Community Capacity Map/CEE Survey 2018
This page shares results from a survey conducted in August 2018 among Wikimedia Central and Eastern Europe (CEE) communities, where individuals were invited to rate their communities and/or affiliates on a number of capacities, on a scale of 1 (low) to 5 (high).
The total number of respondents is 124 people. Some communities saw only one or two people responding, so the results are far from representative of the opinion of those entire communities. They are nonetheless offered below, each with its n number, as a glimpse into the opinions of at least a handful of volunteers from these communities. For some communities, this is the first ever assessment of capacity about them.
All of these are self-assessments. They should be read to indicate perceived capacity or need rather than solid fact.
Spoiler: Overall, the highest capacity across CEE, at an average of 4.1, is event logistics. The lowest, at an average of 2.54, is modern tools (PetScan, Quarry, Wikidata Query,...).
|lang||n||conflicts||abuse||modern tools||help/||recognition||copyright / OTRS||Wikidata||bots/Lua||NPOV||gadgets /|
|lang||n||affiliate||comms/social||org. conflict||partnership creation||partnership exec||image/data donations||event programs||event logistics||proj. eval.||staff eval.||org. governance|
|mk||10||GLAM MK (n=5) and Shared Knowledge (n=2)||4.71||4.14||4.57||4.71||4.14||4.71||4.86||4.33||2.67||4.67|
Some paraphrased commentsEdit
Respondents were invited to offer additional comments on their communities' health and capacity. To protect the privacy of the respondents, reproduced here are comments that are not personal or incident-specific and that are potentially useful/interesting to the broader CEE community, e.g. as a sense for what issues are shared by others.
The comments are paraphrased, for clarity, brevity, and greater anonymity.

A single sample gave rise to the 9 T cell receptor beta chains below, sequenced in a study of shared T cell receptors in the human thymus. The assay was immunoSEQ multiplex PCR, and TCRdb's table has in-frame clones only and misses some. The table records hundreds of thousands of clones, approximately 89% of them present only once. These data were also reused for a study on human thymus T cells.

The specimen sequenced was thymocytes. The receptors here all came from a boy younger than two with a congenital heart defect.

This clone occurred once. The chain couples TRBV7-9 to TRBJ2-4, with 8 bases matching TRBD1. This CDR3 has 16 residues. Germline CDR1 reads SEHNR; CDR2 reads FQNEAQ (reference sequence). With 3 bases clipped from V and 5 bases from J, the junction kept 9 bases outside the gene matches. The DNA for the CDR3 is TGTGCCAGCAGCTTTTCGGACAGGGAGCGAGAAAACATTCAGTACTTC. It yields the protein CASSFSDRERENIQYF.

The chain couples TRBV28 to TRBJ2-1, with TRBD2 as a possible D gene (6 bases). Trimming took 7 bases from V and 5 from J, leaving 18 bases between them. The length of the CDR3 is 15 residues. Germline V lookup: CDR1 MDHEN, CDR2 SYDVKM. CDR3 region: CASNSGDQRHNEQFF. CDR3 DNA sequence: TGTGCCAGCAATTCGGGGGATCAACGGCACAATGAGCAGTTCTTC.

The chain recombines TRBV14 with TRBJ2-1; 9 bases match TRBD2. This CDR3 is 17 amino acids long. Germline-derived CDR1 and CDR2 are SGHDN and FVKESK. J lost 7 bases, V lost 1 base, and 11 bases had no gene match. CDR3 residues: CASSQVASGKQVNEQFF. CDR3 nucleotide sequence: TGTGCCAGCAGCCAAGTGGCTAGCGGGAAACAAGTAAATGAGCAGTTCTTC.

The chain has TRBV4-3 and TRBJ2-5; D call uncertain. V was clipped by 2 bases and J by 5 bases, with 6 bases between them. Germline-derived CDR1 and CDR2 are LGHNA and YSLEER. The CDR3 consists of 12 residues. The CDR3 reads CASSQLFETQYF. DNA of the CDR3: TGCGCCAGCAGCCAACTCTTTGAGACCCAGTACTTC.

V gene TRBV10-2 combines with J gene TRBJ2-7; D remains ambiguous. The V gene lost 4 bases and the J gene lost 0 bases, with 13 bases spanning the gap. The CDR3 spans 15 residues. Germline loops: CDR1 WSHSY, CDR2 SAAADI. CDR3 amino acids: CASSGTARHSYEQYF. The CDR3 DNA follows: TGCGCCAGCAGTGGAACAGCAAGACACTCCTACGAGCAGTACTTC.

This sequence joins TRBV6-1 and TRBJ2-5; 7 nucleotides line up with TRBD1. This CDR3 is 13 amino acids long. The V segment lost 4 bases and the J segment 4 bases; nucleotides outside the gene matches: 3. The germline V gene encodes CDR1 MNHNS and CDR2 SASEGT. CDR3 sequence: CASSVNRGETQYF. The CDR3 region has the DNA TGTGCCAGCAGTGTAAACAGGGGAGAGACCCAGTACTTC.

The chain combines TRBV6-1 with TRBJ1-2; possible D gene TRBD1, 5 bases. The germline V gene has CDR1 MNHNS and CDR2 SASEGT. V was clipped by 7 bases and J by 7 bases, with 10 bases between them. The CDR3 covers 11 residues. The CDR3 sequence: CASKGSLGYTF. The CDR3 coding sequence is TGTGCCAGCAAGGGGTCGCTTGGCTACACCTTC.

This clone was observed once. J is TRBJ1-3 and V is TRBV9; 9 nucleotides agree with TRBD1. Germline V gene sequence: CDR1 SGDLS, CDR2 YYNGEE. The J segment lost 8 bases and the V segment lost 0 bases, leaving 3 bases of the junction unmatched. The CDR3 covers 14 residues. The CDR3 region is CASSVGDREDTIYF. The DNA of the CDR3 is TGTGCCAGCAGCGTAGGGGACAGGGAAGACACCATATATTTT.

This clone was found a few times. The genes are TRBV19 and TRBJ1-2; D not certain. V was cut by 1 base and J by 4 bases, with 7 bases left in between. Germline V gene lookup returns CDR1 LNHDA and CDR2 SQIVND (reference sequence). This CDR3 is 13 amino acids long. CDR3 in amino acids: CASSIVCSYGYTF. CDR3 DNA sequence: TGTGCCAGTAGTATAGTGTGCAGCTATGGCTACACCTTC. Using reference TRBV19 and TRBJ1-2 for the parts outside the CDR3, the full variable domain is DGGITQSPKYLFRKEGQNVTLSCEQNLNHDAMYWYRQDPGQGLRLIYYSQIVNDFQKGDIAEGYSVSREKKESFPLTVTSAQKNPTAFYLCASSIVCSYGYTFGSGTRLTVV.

- our community is small, and there are almost no active WikiProjects or task forces. So it's hard to get a sense of best practices or find other editors interested in a given field.
- Our community doesn't make much time for writing down and organizing policy. Our "respected leaders" are respected, and manage to resolve disputes verbally and quickly.
- We want to know more about AbuseFilter
- Our small community relies on policies and best practices from larger wikis, especially Russian. We re-use some tools from Russian (e.g. for Wikidata). We don't have bot/tool builders of our own.
- We don't have much conflict on our large wiki. Neutrality is achieved by the community largely picking "neutral" topics to begin with.
- Our wiki suffers from dominance of a few long-standing editors who impose their opinions. We need a Wikimedia-appointed person to mediate a dialogue between editors and admins.
- New and existing users are regularly harassed, even across wikis. In some cases, harassment is tolerated and/or encouraged by admins.
- Our community has a clique of admins who share political views, and are effectively winning all arguments (even on non-political issues) by mutually supporting each other on all topics. They have little interest in improving quality of articles, and instead hound new and existing users and revert at the smallest technicality. Core articles remain low-quality and they don't care.
- Our community is in a very deep crisis.
- We have some good long-time technical contributors still active, but decreasingly so, and likely to burn out. I worry about not having newer technical volunteers to replace them if they do.
- we have good capacity on most issues, but very low robustness -- all depends on 1-2 people in each capacity.
- I don't like that Commons is like a second English Wikipedia. Other communities feel second-class when engaging on Commons.
- Admins on our wiki protect pages not according to policy; they lack understanding of decision-making by consensus. They abuse their power.
- We have a lot of (non-)neutrality issues in CIS-related articles. Some help pages are really out of date. Technical capacity is good, but attitude of the community to any kinds of technical developments (innovation) is really harsh.
- We have abuse of power by admins. Some users are protected, and others are left to suffer. Our Wiki is not truly free.
- There is a group of editors for whom the rules do not apply, perhaps due to their large edit count.
- There is a lack of feedback from actual readers (not web spiders and robots), so it is hard to feel that our work matters, in our small language.
- Our two biggest problems are conflicts and retaining new users. These two problems mutually reinforce each other and form a vicious circle that we have to break somehow.
Asaf will be separately following up with some respondents (those who gave permission to follow up with them) to discuss some of the specific incidents and specific concerns raised in the comments.
Feedback welcome on the discussion page.